Studying philosophy and ancient Greek at Dartmouth, Katz Anhalt recalls, “I was taught to read like a philosopher, with one eye on the text and one eye on the world. My work focuses on the way that stories – literary, historical, political – shape our conscious and unconscious goals and decision-making.”

Asked about her political commitments, she says that she “spend[s] much of [her] time in ancient Greece, and emerge[s] intermittently to a 21st-century reality of violent conflict in places both far and near. Ancient Greek myths, told and retold over centuries in epic and tragic poetry, accompanied and promoted a historically unprecedented movement away from tyranny and tribalism and towards broader forms of political participation, exemplified most famously by the Athenian democracy of the 5th century BC, the first democracy the world had ever seen. Today, we risk reversing this trajectory, as many people remain unaware that the Greeks’ political evolution required not merely the implementation of specific institutions but a transformation of attitudes and values.”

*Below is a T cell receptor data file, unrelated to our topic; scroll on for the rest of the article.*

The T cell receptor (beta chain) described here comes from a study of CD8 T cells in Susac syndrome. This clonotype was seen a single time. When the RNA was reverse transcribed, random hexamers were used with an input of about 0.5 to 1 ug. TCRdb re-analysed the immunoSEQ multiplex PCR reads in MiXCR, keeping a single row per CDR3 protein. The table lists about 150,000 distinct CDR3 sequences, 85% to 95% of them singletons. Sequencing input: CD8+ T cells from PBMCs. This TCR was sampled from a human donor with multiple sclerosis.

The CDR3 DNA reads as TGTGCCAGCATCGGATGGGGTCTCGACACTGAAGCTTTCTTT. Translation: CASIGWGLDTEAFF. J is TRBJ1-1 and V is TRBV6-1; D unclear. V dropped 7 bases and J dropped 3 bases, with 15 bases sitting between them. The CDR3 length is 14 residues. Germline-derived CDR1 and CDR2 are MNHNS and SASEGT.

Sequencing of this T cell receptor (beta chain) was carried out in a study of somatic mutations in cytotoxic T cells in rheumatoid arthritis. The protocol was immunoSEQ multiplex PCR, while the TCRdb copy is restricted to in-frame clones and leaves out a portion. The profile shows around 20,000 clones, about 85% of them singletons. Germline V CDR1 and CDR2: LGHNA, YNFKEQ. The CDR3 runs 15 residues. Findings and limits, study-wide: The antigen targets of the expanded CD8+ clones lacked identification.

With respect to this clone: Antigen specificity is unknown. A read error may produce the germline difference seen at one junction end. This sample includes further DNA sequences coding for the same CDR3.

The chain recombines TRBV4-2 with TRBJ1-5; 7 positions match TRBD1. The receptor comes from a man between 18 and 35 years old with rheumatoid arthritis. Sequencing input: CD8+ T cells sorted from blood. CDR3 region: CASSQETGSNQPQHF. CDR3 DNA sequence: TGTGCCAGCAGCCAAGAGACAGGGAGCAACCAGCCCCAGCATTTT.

So what do we gain by adopting Greek epic and tragedy as a resource in addressing today’s problems?

“Ancient Greek myths expose tyrannical behaviour as short-sighted and self-destructive,” replies Katz Anhalt. “They remind us that violence promotes violence, and brutality breeds brutality. They promote intellectual inquiry and verbal debate as more constructive alternatives. Although the ancient Greeks never fully lived up to the ideals of humanity, equality and justice that their own stories introduced, we ignore or abandon these ideals at our peril.”

Matthew Reisz

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POSTSCRIPT:

Print headline: Vengefulness is humanity’s Achilles heel

Reader's comments (1)

I would like to thank Professor Graziosi for this review. I found it highly informative and I agree entirely with her reservations.